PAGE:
19 comments on “April Wrap Up

  1. Love your short reviews. It’s amazing that you got through ten books this month! My favourite book of this month was Boy Proof by Cecil Castellucci, I’ll probably have a review up in the next few days! Happy Reading x

  2. The Haunting of Hill House sounds amazing, I’m determined that this is the year I finally read some Shirley Jackson other than The Lottery. And I’ll definitely be starting with Hill House, because a friend who knows my tastes very well read We Have Always Lived in the Castle and said she was positive I’d hate it, and I’m not entirely sure what to make of that, but I figure Hill House will be a safer place to start at any rate. And Susan Hill’s another author I really need to check out.

    • Ooh, that’s interesting! I loved both so I’ll be very intrigued to see how you get on with her work. But yes, Hill House is very much gothic in tone and nuanced in its themes, so could well be your cup of tea.

      Susan Hill’s an interesting one. She’s not someone who stands out as an obvious favourite, and yet I’ve somehow read 6 novels by her, so there’s obviously something that keeps drawing me back. Ironically though, given they’re generally her most famous works, her ghost stories have so far been my least favourite 🤷🏼‍♂️

      • She’s one of those authors I’ve always taken for granted that I’ll love unconditionally, so when my friend said she was sure I would hate We Have Always Lived in the Castle I was so surprised. She was so definite about it too – like, there is no doubt in her mind that I will hate it. Naturally that just increased my curiosity about the book and I FULLY intend to read it…. but in case I DO hate it I feel like I should start elsewhere.

        Oh, that’s so interesting! Where would you recommend starting with Hill? I was under the impression her ghost stories were amazing so I probably would have started there, but I don’t want to get this wrong.

        • That’s how I always felt about her too, so I’m very relieved to have enjoyed her work so much thus far. Let’s hope it’s the same for you!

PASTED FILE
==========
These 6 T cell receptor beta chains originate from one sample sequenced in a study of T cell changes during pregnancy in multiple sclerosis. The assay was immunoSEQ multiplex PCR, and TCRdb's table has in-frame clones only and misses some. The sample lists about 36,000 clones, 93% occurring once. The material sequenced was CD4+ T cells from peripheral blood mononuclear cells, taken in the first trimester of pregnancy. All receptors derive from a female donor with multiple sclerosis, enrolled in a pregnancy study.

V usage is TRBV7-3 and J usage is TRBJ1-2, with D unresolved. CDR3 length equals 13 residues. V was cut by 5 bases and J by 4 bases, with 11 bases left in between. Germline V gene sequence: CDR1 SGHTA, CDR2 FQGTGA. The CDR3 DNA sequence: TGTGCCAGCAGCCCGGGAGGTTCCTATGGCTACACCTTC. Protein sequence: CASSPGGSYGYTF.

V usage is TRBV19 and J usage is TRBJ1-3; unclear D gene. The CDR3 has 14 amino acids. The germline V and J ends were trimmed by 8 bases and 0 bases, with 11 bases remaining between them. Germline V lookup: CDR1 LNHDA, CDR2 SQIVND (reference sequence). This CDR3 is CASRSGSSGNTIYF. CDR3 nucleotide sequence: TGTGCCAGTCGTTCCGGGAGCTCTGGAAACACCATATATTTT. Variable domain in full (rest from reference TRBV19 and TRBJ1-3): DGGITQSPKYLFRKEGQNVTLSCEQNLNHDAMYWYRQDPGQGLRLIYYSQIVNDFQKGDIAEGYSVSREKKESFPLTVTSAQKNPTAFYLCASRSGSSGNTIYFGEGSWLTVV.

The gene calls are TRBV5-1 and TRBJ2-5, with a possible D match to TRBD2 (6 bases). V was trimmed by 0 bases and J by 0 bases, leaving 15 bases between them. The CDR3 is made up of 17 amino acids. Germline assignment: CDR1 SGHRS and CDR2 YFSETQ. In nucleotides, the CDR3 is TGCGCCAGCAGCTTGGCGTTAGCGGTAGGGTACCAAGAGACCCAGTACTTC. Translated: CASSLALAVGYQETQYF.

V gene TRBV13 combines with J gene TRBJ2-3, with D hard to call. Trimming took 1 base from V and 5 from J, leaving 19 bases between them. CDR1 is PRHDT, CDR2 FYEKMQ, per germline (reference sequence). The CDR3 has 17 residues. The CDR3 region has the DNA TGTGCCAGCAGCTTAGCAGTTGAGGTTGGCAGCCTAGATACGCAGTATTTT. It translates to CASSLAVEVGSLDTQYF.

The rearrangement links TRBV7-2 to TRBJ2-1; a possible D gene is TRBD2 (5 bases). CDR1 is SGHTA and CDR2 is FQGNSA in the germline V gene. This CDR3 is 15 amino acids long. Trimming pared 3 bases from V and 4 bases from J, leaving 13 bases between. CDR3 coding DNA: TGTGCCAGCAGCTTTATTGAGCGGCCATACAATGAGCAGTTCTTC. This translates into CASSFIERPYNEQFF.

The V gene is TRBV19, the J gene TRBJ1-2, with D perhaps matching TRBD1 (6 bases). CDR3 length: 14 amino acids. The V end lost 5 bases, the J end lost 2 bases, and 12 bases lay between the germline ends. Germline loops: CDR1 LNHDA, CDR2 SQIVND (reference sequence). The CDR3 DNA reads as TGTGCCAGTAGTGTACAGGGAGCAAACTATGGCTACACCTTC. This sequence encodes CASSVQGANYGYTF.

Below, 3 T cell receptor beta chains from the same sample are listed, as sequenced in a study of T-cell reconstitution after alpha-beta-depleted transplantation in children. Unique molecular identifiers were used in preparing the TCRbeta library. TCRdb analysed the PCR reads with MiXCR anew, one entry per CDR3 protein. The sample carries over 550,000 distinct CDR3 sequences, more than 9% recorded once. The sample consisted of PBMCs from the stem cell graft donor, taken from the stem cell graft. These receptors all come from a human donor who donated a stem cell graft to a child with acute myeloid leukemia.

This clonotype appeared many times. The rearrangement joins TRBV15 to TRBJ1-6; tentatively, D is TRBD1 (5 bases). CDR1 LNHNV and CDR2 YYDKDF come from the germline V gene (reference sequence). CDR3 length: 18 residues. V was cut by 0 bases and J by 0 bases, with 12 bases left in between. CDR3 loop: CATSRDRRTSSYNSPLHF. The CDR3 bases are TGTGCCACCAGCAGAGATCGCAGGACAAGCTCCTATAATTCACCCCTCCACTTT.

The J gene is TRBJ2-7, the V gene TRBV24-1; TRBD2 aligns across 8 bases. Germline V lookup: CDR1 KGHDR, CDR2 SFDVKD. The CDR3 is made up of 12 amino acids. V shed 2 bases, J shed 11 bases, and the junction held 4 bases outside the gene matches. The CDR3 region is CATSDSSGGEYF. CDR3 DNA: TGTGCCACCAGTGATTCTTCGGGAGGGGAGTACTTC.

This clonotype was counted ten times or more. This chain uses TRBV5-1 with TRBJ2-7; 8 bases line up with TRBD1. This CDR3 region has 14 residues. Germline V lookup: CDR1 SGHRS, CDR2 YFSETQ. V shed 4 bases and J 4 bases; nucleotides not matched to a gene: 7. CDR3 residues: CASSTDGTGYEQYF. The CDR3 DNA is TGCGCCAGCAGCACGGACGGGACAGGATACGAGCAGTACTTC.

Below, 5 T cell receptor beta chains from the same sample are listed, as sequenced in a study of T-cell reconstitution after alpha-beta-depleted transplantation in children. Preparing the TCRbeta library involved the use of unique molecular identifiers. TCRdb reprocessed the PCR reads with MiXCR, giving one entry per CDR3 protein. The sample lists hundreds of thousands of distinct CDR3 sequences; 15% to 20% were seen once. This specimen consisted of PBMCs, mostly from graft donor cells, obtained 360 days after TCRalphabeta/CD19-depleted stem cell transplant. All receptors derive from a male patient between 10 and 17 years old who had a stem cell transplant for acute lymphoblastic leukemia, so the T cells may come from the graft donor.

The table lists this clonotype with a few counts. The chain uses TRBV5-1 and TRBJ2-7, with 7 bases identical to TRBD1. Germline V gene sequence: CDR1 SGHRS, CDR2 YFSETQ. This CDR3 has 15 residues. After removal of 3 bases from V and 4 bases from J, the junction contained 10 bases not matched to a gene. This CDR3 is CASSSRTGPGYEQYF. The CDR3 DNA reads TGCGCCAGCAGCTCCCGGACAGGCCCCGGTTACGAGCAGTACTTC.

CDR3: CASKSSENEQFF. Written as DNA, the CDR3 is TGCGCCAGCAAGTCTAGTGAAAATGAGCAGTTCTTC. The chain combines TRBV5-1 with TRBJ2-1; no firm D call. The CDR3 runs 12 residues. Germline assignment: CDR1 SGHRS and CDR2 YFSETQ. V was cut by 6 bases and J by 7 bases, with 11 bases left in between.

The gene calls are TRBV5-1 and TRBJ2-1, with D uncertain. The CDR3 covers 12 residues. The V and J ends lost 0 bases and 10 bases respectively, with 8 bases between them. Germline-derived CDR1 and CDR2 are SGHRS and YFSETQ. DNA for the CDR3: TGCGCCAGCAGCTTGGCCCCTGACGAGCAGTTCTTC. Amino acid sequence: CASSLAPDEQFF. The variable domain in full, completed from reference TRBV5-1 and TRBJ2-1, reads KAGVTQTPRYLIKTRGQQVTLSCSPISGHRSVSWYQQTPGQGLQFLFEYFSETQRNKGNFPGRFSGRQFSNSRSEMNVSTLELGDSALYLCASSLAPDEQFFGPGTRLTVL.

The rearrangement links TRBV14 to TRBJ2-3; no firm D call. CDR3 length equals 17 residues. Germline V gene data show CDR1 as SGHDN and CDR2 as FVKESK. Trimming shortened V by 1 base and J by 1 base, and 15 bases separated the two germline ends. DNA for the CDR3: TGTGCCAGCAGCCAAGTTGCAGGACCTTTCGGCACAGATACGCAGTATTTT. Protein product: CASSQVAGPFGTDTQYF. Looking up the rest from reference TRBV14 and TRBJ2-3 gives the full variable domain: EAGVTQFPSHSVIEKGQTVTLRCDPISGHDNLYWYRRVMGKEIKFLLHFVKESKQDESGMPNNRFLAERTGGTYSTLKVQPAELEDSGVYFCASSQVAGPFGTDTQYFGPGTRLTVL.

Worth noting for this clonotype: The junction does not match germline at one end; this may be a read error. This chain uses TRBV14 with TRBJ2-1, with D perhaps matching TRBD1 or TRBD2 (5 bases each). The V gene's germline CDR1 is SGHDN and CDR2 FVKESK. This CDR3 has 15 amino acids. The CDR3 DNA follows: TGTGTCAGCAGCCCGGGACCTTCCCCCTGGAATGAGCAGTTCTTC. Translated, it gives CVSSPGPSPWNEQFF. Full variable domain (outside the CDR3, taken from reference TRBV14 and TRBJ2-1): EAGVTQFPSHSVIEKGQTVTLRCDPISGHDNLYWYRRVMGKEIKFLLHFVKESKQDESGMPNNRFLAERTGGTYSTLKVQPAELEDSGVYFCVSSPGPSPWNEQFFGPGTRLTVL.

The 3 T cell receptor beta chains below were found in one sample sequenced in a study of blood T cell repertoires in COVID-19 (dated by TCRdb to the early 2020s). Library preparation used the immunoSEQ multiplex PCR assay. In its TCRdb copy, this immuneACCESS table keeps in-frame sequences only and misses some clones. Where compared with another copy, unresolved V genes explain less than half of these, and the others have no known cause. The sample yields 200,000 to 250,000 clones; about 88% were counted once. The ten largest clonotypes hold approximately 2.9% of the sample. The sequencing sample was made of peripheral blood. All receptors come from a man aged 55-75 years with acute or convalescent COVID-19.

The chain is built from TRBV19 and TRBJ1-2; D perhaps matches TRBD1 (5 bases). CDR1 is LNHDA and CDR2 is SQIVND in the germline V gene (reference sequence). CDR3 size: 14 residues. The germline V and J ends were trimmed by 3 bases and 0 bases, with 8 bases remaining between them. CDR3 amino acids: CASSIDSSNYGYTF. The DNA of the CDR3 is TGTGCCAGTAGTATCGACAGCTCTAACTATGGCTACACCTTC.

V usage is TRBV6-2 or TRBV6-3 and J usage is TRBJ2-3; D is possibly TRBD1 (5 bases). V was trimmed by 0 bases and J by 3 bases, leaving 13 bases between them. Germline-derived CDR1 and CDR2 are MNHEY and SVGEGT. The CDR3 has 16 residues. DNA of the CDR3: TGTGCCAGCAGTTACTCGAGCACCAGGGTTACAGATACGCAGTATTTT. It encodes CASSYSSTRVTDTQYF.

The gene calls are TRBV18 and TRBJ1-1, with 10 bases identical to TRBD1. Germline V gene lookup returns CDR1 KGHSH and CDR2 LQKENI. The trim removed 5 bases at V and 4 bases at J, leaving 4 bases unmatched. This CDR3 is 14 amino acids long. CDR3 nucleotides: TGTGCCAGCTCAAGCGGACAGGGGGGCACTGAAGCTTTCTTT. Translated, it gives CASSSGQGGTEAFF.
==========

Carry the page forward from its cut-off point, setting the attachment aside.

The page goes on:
As for Hill, Black Sheep has stayed with me (it’s bleak historical fiction about trying to escape the ties of low social class), and I was really impressed with the subtle power of From the Heart (which is about being suppressed by societal norms).

  3. Not sure how well it matches with the book, but the movie of “Miss Pettigrew Lives For A Day” is absolutely DELIGHTFUL. ^-^ I’ll definitely have to look up the book.

  4. I selfishly wish these were each posted individually with a link to your Goodreads page, because I have so much to say about each!

    I wonder if the Xan Brooks is so loved by people because they inject sympathy in a way that is offensive but don’t realize it? For instance, I hate when people claim things like they love individuals who have Down’s Syndrome because those individuals are so sweet and love to hug. While that’s a nice sentiment, it also suggests that anyone with that particular disability is somehow “bad” for having a rough day or, gasp, other human feelings.

    I’m interested in Sum because I have a great love of flash fiction. If you have not checked her out yet, seek out Lydia Davis. She should be at your library. She’s the master of flash fiction, and funny, too.

    The Haunting of Hill House is a great book, one that many discover in a college classroom that discusses Gothic literature. Most people, at one time, used to read “The Lottery” in high school, and that was all they had heard about Jackson. I highly recommend you watch the film version called The Haunting (1966), but don’t you DARE watch the Catherine Zeta Jones monstrosity.

    Are you going to read the other two books in the Annihilation trilogy?

    • That could well be the case in some instances. I do think there’s an element of some people feeling they need to be seen to like books with ‘diverse’ characters, in case disliking them is seen as being unsupportive of difference. (i.e. “If I dislike a book with a black main character, people might think I’m racist…”) A bad book is a bad book though, regardless of whether it has characters that are disabled, queer, black, trans, etc. In fact, books that seemingly set out to support difference, but reinforce harmful stereotypes are in no way helpful, which was how I felt about the Xan Brooks novel.

      Thanks for the recommendation; I’ll be sure to look into Lydia Davis’s work.

      As for the rest of the Annihilation trilogy, I’m really torn. The first book certainly intrigued me and left enough open for me to want answers, but looking into reviews of the other books, it seems to be a near unanimous opinion that we never get those answers, and that the next two books are a real slog to get through. Have you read them?

  5. Pingback: My Favourite Reviews of the Week | 4th May – BookBum

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